- The Washington Times - Wednesday, September 24, 2003

Adrian M. Fenty, the only D.C. Council member who voted against a $52,000 salary increase for the city’s top administrative position, said yesterday the mayor’s spotty record on the hiring of high-priced managers does not inspire confidence.

The mayor asked that the city administrator’s salary be raised to $187,000 to attract the top candidate for the job, Robert C. Bobb, who earns $220,000 in a similar job in Oakland, Calif. He would replace John A. Koskinen, who was paid $135,000 a year before leaving Sept. 12.

“My biggest concern is that we’ve got a mayor who is elected to run the city and oversee all of the agencies,” said Mr. Fenty, Ward 4 Democrat. “He can delegate his authority to whomever he wants, but it doesn’t make sense that someone should make more than him to do that job.”

The council Tuesday approved the $187,000 salary on a 12-1 vote.

The Washington Times reported last spring that the District has 575 city workers earning salaries of $100,000 or higher — more than the much-larger city of Chicago, and 10 times the number of such salaries in comparably sized Baltimore. With its 572,000 residents, the District has 156 more city workers above $100,000 than Chicago, which has almost 3 million people. Baltimore has a population of 651,000.

The Washington Times reported Aug. 6 that a search committee set up by Mr. Williams had Mr. Bobb at the top of a short list of candidates.

Mr. Koskinen, who was also deeply involved in evaluating candidates to fill his shoes, said several qualified people dropped out because the pay was too low.

“We’ve had several people say to us, ‘You’ve got to be kidding,’” he said.

Mr. Bobb, who earned $220,000 as city manager for Oakland, also worked as an administrator in Flint, Mich., and in Richmond, where he served for 11 years.

Former D.C. city Administrator Michael C. Rogers said Mr. Bobb is “regarded as the best city administrator in the country.”

Mr. Fenty said Mr. Bobb’s record may be extensive, but he’s still an outsider in Washington.

“There was no weight — in the hiring of the new city administrator — given to his knowledge, or lack thereof, of city government and that bothers me,” Mr. Fenty said.

He cited hiring blunders by Mr. Williams of other high-profile outsiders to run city agencies, including former Human Services Director Carolyn Colvin.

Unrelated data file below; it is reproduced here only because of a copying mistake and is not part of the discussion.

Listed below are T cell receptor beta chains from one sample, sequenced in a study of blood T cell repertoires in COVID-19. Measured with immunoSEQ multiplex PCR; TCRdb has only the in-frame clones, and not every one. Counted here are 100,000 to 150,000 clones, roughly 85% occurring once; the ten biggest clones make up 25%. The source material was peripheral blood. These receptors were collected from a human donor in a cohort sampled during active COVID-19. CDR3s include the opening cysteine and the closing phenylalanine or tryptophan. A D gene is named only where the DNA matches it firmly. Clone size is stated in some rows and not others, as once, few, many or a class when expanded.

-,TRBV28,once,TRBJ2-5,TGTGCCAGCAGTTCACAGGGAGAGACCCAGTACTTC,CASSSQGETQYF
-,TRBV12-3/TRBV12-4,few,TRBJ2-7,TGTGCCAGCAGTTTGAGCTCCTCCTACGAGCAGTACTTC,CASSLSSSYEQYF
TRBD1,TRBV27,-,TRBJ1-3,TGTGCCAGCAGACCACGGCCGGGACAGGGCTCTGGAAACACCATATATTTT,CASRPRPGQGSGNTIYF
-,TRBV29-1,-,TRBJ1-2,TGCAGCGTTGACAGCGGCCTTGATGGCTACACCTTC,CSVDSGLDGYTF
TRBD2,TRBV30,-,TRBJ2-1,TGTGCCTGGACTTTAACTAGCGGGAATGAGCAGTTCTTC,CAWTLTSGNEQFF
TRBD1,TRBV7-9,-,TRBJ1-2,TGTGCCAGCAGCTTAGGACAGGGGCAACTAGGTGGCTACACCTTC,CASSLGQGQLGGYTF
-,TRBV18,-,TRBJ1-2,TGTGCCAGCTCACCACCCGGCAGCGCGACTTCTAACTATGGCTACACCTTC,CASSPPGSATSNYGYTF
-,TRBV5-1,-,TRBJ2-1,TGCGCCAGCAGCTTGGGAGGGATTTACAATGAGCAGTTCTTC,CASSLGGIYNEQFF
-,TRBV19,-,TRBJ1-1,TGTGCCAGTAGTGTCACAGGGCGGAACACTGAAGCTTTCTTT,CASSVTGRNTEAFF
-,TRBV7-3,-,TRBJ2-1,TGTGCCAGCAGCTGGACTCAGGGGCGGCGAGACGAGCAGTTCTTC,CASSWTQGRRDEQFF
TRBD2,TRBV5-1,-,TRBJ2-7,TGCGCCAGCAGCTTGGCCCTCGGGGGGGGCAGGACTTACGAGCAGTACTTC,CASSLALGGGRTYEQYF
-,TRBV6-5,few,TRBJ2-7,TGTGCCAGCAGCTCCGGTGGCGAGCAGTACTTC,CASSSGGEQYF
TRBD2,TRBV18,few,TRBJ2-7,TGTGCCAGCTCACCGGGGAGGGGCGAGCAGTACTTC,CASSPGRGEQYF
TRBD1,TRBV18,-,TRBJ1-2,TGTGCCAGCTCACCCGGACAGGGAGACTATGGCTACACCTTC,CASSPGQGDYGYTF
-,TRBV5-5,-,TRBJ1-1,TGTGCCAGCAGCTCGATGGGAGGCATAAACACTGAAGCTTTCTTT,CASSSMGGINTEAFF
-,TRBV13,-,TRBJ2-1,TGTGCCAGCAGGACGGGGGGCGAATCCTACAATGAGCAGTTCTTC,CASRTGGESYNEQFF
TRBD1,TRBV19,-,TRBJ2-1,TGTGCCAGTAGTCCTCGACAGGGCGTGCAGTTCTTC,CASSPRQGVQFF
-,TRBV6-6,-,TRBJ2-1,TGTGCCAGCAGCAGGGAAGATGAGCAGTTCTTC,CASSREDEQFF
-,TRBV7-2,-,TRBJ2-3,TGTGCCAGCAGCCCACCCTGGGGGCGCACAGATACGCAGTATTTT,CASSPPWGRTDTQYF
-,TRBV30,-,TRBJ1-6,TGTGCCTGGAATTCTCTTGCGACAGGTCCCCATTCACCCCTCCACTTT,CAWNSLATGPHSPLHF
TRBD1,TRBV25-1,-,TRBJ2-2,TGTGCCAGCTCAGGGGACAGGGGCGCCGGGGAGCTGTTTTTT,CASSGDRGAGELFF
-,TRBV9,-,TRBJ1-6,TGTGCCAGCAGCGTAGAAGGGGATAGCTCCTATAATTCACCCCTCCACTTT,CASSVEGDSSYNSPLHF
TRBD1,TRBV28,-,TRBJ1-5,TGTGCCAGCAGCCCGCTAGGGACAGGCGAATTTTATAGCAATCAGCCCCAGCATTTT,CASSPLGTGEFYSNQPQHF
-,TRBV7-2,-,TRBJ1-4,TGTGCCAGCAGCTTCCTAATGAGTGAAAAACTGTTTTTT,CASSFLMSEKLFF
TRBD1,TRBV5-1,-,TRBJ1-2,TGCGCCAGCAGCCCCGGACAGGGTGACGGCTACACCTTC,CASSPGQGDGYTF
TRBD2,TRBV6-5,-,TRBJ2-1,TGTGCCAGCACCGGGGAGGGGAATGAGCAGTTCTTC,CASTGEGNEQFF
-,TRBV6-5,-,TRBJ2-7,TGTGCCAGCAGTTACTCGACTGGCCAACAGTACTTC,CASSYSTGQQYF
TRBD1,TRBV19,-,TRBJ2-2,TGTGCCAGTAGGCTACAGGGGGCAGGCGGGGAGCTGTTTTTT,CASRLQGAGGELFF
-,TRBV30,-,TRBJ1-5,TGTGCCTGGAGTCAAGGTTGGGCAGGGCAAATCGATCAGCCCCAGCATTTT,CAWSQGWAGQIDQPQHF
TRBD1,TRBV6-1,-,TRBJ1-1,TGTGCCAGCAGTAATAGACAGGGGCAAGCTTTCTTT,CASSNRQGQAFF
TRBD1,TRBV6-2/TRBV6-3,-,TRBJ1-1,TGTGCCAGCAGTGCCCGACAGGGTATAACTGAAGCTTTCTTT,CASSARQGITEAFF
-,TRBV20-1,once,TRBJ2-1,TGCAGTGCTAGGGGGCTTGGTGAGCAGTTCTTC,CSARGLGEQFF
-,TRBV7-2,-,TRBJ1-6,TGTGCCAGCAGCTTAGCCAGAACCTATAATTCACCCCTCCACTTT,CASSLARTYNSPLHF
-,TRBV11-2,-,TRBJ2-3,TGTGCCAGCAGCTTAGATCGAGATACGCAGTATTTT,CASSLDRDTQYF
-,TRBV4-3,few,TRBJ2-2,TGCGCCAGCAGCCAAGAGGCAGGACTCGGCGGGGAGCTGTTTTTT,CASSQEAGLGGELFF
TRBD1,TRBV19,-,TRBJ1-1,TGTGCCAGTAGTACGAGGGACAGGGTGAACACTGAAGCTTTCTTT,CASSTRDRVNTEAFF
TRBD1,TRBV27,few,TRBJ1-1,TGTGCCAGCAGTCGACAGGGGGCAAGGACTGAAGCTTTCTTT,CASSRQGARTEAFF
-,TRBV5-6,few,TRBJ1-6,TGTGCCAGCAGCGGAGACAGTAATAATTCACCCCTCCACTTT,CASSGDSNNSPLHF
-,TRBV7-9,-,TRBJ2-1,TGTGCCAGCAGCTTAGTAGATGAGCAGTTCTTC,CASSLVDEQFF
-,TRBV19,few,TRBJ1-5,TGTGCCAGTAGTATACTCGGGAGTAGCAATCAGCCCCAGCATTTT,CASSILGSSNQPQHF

“Here’s a case where we changed the law so she could make $150,000, and she wasn’t committed and skipped town less than a year later,” Mr. Fenty said.

He also pointed to the recent inspector general’s report on Chief Medical Examiner Dr. Jonathan Arden.

Dr. Arden was hired from New York City to clean up the mismanagement of the city morgue. The mayor announced yesterday that Dr. Arden, accused of sexual harassment, discrimination and mismanagement, will be replaced.

“Mr. Bobb obviously has been around, but what we tend to do is hire people and test them and then they don’t work out,” Mr. Fenty said.

Despite concerns from congressional leaders, council members and taxpayers that the District’s administrative salaries are spiraling out of control, the mayor has long contended the salary of the city administrator is too far below the salaries of executives in similar posts in the region.

The highest-paid employees in Fairfax, Montgomery and Prince George’s counties are their county executives and administrators.

Fairfax County Executive Anthony H. Griffin earns $187,494. Chief administration officers Jacqueline F. Brown in Prince George’s and Bruce Romer in Montgomery take home the top salaries of $135,000 and $180,729 respectively.

Mr. Griffin’s salary was used as a benchmark for the District’s pay increase, according to officials close to the issue.

Mr. Koskinen said anyone expected to supervise 27 operational agencies and run a local operation that answers to the “three-headed monster” of the mayor, council and Congress has a more challenging job any other manager in the region.

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